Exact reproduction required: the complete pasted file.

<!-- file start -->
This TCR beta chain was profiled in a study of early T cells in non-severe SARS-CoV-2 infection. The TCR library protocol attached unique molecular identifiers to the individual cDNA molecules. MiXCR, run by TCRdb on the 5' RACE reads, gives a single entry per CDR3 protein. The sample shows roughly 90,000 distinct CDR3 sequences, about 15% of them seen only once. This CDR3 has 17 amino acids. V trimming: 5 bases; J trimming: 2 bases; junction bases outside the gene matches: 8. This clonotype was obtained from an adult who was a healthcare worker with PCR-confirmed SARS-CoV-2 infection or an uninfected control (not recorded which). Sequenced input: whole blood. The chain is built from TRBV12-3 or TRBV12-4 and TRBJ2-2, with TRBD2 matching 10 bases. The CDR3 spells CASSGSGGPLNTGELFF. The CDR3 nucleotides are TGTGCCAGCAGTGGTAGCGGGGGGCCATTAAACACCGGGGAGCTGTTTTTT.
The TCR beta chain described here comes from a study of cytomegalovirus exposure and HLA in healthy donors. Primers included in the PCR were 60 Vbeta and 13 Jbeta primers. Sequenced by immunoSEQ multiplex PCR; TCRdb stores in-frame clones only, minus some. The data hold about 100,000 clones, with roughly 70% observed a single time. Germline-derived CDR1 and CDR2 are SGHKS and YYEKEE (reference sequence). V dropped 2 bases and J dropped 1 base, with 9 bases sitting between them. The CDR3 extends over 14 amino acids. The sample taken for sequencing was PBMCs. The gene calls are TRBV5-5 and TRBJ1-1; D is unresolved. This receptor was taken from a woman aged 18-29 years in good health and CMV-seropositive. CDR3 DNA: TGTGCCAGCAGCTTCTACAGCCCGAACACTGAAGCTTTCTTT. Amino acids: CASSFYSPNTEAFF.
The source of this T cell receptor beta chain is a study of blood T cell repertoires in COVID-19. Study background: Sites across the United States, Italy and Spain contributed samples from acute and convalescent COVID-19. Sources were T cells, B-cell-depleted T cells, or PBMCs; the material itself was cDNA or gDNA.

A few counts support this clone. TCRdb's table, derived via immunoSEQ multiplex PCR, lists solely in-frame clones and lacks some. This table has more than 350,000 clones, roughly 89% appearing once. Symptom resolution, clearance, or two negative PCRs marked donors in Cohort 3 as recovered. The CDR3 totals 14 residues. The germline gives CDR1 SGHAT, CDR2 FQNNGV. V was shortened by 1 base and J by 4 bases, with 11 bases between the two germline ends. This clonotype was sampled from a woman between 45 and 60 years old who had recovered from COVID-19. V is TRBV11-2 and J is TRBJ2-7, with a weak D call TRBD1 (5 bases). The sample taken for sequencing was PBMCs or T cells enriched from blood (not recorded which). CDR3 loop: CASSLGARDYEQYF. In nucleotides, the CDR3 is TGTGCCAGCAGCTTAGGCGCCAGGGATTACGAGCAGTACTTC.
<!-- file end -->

This TCR beta chain was profiled in a study of early T cells in non-severe SARS-CoV-2 infection. The TCR library protocol attached unique molecular identifiers to the individual cDNA molecules. MiXCR, run by TCRdb on the 5' RACE reads, gives a single entry per CDR3 protein. The sample shows roughly 90,000 distinct CDR3 sequences, about 15% of them seen only once. This CDR3 has 17 amino acids. V trimming: 5 bases; J trimming: 2 bases; junction bases outside the gene matches: 8. This clonotype was obtained from an adult who was a healthcare worker with PCR-confirmed SARS-CoV-2 infection or an uninfected control (not recorded which). Sequenced input: whole blood. The chain is built from TRBV12-3 or TRBV12-4 and TRBJ2-2, with TRBD2 matching 10 bases. The CDR3 spells CASSGSGGPLNTGELFF. The CDR3 nucleotides are TGTGCCAGCAGTGGTAGCGGGGGGCCATTAAACACCGGGGAGCTGTTTTTT.
The TCR beta chain described here comes from a study of cytomegalovirus exposure and HLA in healthy donors. Primers included in the PCR were 60 Vbeta and 13 Jbeta primers. Sequenced by immunoSEQ multiplex PCR; TCRdb stores in-frame clones only, minus some. The data hold about 100,000 clones, with roughly 70% observed a single time. Germline-derived CDR1 and CDR2 are SGHKS and YYEKEE (reference sequence). V dropped 2 bases and J dropped 1 base, with 9 bases sitting between them. The CDR3 extends over 14 amino acids. The sample taken for sequencing was PBMCs. The gene calls are TRBV5-5 and TRBJ1-1; D is unresolved. This receptor was taken from a woman aged 18-29 years in good health and CMV-seropositive. CDR3 DNA: TGTGCCAGCAGCTTCTACAGCCCGAACACTGAAGCTTTCTTT. Amino acids: CASSFYSPNTEAFF.
The source of this T cell receptor beta chain is a study of blood T cell repertoires in COVID-19. Study background: Sites across the United States, Italy and Spain contributed samples from acute and convalescent COVID-19. Sources were T cells, B-cell-depleted T cells, or PBMCs; the material itself was cDNA or gDNA.

A few counts support this clone. TCRdb's table, derived via immunoSEQ multiplex PCR, lists solely in-frame clones and lacks some. This table has more than 350,000 clones, roughly 89% appearing once. Symptom resolution, clearance, or two negative PCRs marked donors in Cohort 3 as recovered. The CDR3 totals 14 residues. The germline gives CDR1 SGHAT, CDR2 FQNNGV. V was shortened by 1 base and J by 4 bases, with 11 bases between the two germline ends. This clonotype was sampled from a woman between 45 and 60 years old who had recovered from COVID-19. V is TRBV11-2 and J is TRBJ2-7, with a weak D call TRBD1 (5 bases). The sample taken for sequencing was PBMCs or T cells enriched from blood (not recorded which). CDR3 loop: CASSLGARDYEQYF. In nucleotides, the CDR3 is TGTGCCAGCAGCTTAGGCGCCAGGGATTACGAGCAGTACTTC.